Advertisement

A randomized, non-inferiority trial on the DuoStim strategy in PGT-A cycles

Published:November 24, 2022DOI:https://doi.org/10.1016/j.rbmo.2022.11.012

      Abstract

      Research Question

      The aim of our study was to confirm if more euploid embryos could be obtained using the DuoStim strategy, as well as to prove whether the first euploid embryo was obtained in a shorter amount of time.

      Design

      A prospective, randomized, controlled trial. This study was performed in IVI Madrid between June 2017 and Dec 2020. 80 suboptimal profile´s patients aged 38 or older undergoing PGT-A cycles. Patients were blindly randomized into two groups: 39 women underwent two ovarian stimulations in consecutive cycles (control group), whereas the double stimulation strategy was applied to 41 women (DuoStim group).
      The main outcome was the euploidy rate in each group. The secondary outcomes were the time it took to obtain a euploid embryo, the number of euploid embryos obtained in each stimulation, the days of stimulation and the total dose of gonadotropins, as well as the number of mature oocytes and the fertilization, blastocyst formation, pregnancy, miscarriage and live birth rates.

      Results

      The patients’ baseline characteristics were similar in both groups. We did not find differences between the control group and the DuoStim group in the total mean days of stimulation (21.3 ± 1.6 vs. 23 ± 1.4, p=0.105), total amount of gonadotropins required (4005 ± 450 vs. 4245 ± 430, p=0.43) or number of MII oocytes (8.7 ± 1.8 vs. 6.8 ± 1.7, p=0.159). The total number of blastocysts (2.1± 0.5 vs.1.5 ±0.6, p=0.04) and euploid embryos (0.8 ± 0.4 vs. 0.6 ± 0.4, p=0.45).
      The euploid rate per randomized patient (ITT) was 16.1%, in the control group and versus 22.7%, in the DuoStim group, with p-values of 0.371, and the euploidy rate per patient treated was 39.0%, with a 95% CI (26.5-51.4), in the control group, versus 45.7%, with a 95% CI (29.2-62.22), in the DuoStim group, resulting in a non-significant p-value=0.679138. However, there was a significant difference in the average number of days it took to obtain a euploid blastocyst, favoring the DuoStim group (44.1 ± 2 vs. 23.3 ± 2.8, p<0.001). Comparing the follicular phase to the luteal phase within the DuoStim group, the only difference detected concerns the mean days of stimulation (10.3 ± 0.8 vs. 12.7 ± 0.9, p<0.001). We also observed a trend towards higher fertilization (49.1% vs. 64.4%, p=0.03) and blastulation (24.1% vs. 46.1%, p=0.01) rates in the luteal phase of the DuoStim cycle, but there weren't statistical differences in the implantation (75% vs. 77%, p=0.63), pregnancy rates per transfer (60% vs. 66.7%, p=0.66), and live birth rate per transfer(59,0% vs. 66%, p=0.59) rates.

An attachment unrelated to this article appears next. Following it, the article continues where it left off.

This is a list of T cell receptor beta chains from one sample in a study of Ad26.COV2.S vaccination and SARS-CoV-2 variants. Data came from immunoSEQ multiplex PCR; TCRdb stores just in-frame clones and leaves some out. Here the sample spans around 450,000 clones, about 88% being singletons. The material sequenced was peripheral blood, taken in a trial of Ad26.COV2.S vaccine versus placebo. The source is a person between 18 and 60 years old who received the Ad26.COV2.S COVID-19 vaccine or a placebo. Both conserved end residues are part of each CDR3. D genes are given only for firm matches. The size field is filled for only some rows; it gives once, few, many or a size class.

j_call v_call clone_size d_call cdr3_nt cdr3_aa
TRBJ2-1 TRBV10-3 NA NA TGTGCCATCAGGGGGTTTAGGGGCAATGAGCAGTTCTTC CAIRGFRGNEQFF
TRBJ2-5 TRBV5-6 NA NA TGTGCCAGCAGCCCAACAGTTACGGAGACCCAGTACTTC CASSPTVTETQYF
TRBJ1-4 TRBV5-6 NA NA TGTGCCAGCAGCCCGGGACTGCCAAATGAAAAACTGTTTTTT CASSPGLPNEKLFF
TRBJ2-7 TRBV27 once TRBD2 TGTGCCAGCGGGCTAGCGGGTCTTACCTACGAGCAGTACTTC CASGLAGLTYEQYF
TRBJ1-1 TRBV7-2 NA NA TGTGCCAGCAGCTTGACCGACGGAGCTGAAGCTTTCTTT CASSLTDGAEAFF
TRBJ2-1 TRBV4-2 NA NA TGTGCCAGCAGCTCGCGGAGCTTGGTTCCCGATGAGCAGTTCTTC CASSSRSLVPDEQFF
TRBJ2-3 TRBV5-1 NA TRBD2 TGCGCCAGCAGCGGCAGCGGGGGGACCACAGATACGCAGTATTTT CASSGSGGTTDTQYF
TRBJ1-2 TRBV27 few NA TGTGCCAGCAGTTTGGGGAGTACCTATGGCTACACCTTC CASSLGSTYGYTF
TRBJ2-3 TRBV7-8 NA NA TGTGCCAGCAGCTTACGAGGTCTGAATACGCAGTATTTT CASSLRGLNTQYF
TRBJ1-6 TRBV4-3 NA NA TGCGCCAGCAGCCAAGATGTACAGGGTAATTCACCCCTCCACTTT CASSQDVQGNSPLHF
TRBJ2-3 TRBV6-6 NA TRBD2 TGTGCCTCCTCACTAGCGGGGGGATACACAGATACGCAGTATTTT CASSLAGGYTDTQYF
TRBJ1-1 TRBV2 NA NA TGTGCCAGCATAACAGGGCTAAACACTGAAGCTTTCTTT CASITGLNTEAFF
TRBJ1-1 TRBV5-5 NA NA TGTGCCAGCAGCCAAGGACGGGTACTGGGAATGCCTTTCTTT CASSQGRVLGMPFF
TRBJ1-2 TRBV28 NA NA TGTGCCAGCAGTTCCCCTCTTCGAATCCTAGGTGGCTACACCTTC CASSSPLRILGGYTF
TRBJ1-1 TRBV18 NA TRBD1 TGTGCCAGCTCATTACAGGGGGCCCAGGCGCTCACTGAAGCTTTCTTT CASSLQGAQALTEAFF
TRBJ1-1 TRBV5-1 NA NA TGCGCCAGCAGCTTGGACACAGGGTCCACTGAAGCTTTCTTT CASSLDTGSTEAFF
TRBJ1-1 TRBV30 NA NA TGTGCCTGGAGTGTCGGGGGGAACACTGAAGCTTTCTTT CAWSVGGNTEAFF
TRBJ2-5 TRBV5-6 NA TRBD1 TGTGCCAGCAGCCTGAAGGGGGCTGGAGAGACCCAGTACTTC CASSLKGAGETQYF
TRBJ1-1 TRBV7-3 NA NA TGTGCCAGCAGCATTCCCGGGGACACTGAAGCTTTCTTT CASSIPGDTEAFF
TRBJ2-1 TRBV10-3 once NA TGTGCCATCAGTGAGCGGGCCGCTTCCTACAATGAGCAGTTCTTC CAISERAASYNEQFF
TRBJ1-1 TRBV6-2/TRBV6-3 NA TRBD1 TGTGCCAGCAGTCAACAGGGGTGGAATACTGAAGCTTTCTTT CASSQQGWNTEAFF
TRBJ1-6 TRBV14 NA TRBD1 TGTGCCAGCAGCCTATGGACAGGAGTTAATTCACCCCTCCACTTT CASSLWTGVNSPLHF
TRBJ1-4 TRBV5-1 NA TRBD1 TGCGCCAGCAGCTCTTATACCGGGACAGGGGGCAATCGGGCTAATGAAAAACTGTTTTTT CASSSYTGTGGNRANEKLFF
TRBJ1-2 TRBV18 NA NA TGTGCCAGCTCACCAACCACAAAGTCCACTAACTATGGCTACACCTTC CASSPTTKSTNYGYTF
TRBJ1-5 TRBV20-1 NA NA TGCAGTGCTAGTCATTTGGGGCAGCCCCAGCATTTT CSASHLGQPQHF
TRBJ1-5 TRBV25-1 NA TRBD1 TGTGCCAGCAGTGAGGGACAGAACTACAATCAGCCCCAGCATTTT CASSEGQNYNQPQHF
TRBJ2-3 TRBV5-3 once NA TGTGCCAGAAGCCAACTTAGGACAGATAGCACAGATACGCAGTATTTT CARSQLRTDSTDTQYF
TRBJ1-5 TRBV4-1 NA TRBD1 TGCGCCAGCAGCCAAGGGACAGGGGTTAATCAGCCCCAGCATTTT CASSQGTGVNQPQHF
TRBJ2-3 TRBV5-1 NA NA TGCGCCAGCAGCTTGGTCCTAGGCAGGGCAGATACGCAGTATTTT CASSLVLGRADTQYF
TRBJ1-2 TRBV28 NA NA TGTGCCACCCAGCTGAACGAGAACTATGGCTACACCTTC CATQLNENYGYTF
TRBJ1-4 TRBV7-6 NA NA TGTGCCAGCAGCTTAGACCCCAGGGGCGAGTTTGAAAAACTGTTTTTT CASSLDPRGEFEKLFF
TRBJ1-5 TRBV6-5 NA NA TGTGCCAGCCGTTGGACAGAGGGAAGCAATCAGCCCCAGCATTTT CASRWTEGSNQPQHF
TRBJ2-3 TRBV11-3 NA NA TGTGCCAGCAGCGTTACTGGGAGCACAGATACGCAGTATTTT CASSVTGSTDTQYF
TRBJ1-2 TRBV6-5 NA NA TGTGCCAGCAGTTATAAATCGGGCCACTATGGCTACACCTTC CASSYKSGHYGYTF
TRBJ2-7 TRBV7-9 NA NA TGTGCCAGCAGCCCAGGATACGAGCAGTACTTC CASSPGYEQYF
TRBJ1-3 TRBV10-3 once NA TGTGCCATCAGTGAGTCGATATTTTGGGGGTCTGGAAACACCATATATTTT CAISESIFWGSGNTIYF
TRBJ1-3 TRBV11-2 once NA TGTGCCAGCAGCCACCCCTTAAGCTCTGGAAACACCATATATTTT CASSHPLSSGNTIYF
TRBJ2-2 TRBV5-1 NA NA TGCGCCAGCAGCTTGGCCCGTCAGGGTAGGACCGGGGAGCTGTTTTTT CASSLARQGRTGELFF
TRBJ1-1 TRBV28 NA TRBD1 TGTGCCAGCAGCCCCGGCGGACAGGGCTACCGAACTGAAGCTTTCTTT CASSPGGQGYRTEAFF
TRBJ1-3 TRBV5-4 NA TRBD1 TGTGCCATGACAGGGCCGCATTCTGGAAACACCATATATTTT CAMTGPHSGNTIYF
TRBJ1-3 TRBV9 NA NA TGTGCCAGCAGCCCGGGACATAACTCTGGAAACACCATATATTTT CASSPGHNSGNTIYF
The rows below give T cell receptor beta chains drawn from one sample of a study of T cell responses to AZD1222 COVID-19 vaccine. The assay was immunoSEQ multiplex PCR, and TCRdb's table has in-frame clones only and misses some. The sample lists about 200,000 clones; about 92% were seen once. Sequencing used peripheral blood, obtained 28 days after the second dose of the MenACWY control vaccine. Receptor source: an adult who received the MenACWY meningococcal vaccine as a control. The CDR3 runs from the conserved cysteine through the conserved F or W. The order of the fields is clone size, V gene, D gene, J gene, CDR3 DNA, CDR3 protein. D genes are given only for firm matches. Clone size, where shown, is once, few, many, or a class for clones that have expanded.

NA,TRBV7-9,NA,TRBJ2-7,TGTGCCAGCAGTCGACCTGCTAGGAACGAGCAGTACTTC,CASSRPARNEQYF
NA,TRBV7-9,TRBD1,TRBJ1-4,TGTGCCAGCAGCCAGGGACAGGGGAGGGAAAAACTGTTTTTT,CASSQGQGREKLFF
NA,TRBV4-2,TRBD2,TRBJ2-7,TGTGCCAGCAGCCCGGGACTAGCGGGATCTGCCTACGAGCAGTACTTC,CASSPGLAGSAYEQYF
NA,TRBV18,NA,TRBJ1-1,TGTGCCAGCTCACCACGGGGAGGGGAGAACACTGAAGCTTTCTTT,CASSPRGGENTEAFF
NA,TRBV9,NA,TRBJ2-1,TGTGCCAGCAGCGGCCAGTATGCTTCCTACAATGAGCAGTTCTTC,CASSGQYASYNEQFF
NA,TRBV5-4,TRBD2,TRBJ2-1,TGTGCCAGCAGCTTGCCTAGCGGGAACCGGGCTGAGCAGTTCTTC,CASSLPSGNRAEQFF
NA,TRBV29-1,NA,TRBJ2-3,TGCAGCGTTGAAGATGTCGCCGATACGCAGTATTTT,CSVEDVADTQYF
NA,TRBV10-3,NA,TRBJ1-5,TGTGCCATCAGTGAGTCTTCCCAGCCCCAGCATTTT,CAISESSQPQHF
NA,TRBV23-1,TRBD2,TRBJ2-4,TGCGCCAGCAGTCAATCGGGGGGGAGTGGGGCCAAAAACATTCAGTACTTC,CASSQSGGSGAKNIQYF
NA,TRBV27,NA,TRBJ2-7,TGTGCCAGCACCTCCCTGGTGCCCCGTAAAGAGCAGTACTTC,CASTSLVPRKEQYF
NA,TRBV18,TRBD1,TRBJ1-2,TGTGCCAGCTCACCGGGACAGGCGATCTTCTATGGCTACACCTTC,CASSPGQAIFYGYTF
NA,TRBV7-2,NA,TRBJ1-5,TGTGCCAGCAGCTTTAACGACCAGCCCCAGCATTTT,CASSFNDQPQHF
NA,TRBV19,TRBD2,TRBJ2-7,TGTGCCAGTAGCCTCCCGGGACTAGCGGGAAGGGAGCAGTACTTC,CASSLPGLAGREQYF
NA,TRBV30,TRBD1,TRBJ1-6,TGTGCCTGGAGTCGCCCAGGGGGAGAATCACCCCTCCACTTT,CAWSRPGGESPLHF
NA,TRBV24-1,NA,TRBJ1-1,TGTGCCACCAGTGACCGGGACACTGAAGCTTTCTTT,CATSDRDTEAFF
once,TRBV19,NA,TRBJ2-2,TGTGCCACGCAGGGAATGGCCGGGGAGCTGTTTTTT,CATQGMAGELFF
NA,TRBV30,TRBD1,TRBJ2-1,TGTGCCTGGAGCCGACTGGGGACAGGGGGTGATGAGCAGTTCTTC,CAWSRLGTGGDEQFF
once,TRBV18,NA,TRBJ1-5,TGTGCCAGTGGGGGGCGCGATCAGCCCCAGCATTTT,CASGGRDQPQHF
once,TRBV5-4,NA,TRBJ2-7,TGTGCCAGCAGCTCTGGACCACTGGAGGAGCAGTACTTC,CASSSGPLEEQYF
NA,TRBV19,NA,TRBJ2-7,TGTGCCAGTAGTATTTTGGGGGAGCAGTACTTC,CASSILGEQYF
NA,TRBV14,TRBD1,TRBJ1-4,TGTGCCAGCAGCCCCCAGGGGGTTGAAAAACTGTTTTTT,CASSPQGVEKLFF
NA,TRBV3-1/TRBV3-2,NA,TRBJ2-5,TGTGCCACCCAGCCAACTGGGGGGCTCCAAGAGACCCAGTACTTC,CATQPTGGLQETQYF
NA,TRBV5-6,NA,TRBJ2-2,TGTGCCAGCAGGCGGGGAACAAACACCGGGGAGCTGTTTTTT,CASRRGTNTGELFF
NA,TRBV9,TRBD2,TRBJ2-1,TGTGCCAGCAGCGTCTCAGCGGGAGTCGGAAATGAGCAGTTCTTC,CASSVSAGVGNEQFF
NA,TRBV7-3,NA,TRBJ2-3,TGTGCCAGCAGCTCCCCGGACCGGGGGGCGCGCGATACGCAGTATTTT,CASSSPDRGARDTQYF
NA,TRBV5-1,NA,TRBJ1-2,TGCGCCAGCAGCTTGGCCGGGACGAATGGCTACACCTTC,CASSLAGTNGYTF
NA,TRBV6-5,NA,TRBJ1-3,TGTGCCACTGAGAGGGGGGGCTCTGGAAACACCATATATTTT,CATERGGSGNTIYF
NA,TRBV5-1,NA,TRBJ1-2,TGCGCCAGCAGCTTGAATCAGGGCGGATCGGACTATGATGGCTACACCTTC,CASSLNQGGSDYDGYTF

Conclusions

      The use of the DuoStim strategy in poor-prognosis patients undergoing PGT-A cycles maintains a similar euploidy rate while it shortens the time required to obtain a euploid blastocyst.

      KEYWORDS

      Abbreviations:

      PGT-A (Preimplantational Genetic Diagnosis-aneuploidies), IVF (in vitro fertilization ART, Assited reproductive Tecniques), FPS (Follicular phase stimulation), LPS (Luteal phase stimulation), COS (Controlled Ovarian Stimulation AFC, antral follicular count)
      To read this article in full you will need to make a payment

      Purchase one-time access:

      Academic & Personal: 24 hour online accessCorporate R&D Professionals: 24 hour online access
      One-time access price info
      • For academic or personal research use, select 'Academic and Personal'
      • For corporate R&D use, select 'Corporate R&D Professionals'

      Subscribe:

      Subscribe to Reproductive BioMedicine Online
      Already a print subscriber? Claim online access
      Already an online subscriber? Sign in
      Institutional Access: Sign in to ScienceDirect

      Biography

      Dr Maria Cerrillo is an REI subspecialist working full time at IVI Madrid, Spain.  After her Obstetrics and Gynecology residency, obtained her Master in Reproductive Medicine and her PhD degree at Rey Juan Carlos Univerisity, Madrid, Spain.  Her main interests are ovarian stimulation protocols and reproductive surgery.